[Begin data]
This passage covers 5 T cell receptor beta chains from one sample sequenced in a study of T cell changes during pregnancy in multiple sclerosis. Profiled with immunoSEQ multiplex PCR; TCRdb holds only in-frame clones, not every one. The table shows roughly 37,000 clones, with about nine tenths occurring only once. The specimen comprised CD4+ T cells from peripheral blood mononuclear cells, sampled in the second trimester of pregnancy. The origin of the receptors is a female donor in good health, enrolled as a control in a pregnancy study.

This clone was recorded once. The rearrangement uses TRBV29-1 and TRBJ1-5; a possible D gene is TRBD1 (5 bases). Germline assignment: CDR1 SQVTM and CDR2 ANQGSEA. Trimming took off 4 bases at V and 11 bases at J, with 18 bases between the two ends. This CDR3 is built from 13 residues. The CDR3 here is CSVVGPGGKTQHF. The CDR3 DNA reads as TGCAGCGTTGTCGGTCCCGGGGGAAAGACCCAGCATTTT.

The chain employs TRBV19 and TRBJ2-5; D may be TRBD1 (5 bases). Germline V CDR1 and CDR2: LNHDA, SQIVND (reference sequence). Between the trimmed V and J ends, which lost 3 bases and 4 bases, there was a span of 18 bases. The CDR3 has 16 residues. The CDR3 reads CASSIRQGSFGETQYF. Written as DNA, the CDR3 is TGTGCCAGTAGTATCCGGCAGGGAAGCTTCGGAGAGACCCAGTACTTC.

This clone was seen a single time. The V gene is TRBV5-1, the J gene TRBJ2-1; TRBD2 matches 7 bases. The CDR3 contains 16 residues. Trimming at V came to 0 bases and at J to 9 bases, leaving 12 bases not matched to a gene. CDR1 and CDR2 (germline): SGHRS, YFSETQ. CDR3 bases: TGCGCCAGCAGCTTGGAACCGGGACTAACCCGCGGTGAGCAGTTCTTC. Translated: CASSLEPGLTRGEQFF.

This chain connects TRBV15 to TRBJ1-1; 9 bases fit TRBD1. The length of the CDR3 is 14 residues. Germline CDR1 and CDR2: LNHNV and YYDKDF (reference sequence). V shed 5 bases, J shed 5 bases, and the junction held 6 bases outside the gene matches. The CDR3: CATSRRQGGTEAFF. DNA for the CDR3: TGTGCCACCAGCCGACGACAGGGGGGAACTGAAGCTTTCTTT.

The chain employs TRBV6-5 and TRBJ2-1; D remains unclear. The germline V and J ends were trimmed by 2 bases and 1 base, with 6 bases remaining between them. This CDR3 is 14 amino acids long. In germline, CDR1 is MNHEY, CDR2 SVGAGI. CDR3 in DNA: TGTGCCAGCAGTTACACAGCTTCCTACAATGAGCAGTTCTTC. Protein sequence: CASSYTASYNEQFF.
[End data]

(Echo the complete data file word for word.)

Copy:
This passage covers 5 T cell receptor beta chains from one sample sequenced in a study of T cell changes during pregnancy in multiple sclerosis. Profiled with immunoSEQ multiplex PCR; TCRdb holds only in-frame clones, not every one. The table shows roughly 37,000 clones, with about nine tenths occurring only once. The specimen comprised CD4+ T cells from peripheral blood mononuclear cells, sampled in the second trimester of pregnancy. The origin of the receptors is a female donor in good health, enrolled as a control in a pregnancy study.

This clone was recorded once. The rearrangement uses TRBV29-1 and TRBJ1-5; a possible D gene is TRBD1 (5 bases). Germline assignment: CDR1 SQVTM and CDR2 ANQGSEA. Trimming took off 4 bases at V and 11 bases at J, with 18 bases between the two ends. This CDR3 is built from 13 residues. The CDR3 here is CSVVGPGGKTQHF. The CDR3 DNA reads as TGCAGCGTTGTCGGTCCCGGGGGAAAGACCCAGCATTTT.

The chain employs TRBV19 and TRBJ2-5; D may be TRBD1 (5 bases). Germline V CDR1 and CDR2: LNHDA, SQIVND (reference sequence). Between the trimmed V and J ends, which lost 3 bases and 4 bases, there was a span of 18 bases. The CDR3 has 16 residues. The CDR3 reads CASSIRQGSFGETQYF. Written as DNA, the CDR3 is TGTGCCAGTAGTATCCGGCAGGGAAGCTTCGGAGAGACCCAGTACTTC.

This clone was seen a single time. The V gene is TRBV5-1, the J gene TRBJ2-1; TRBD2 matches 7 bases. The CDR3 contains 16 residues. Trimming at V came to 0 bases and at J to 9 bases, leaving 12 bases not matched to a gene. CDR1 and CDR2 (germline): SGHRS, YFSETQ. CDR3 bases: TGCGCCAGCAGCTTGGAACCGGGACTAACCCGCGGTGAGCAGTTCTTC. Translated: CASSLEPGLTRGEQFF.

This chain connects TRBV15 to TRBJ1-1; 9 bases fit TRBD1. The length of the CDR3 is 14 residues. Germline CDR1 and CDR2: LNHNV and YYDKDF (reference sequence). V shed 5 bases, J shed 5 bases, and the junction held 6 bases outside the gene matches. The CDR3: CATSRRQGGTEAFF. DNA for the CDR3: TGTGCCACCAGCCGACGACAGGGGGGAACTGAAGCTTTCTTT.

The chain employs TRBV6-5 and TRBJ2-1; D remains unclear. The germline V and J ends were trimmed by 2 bases and 1 base, with 6 bases remaining between them. This CDR3 is 14 amino acids long. In germline, CDR1 is MNHEY, CDR2 SVGAGI. CDR3 in DNA: TGTGCCAGCAGTTACACAGCTTCCTACAATGAGCAGTTCTTC. Protein sequence: CASSYTASYNEQFF.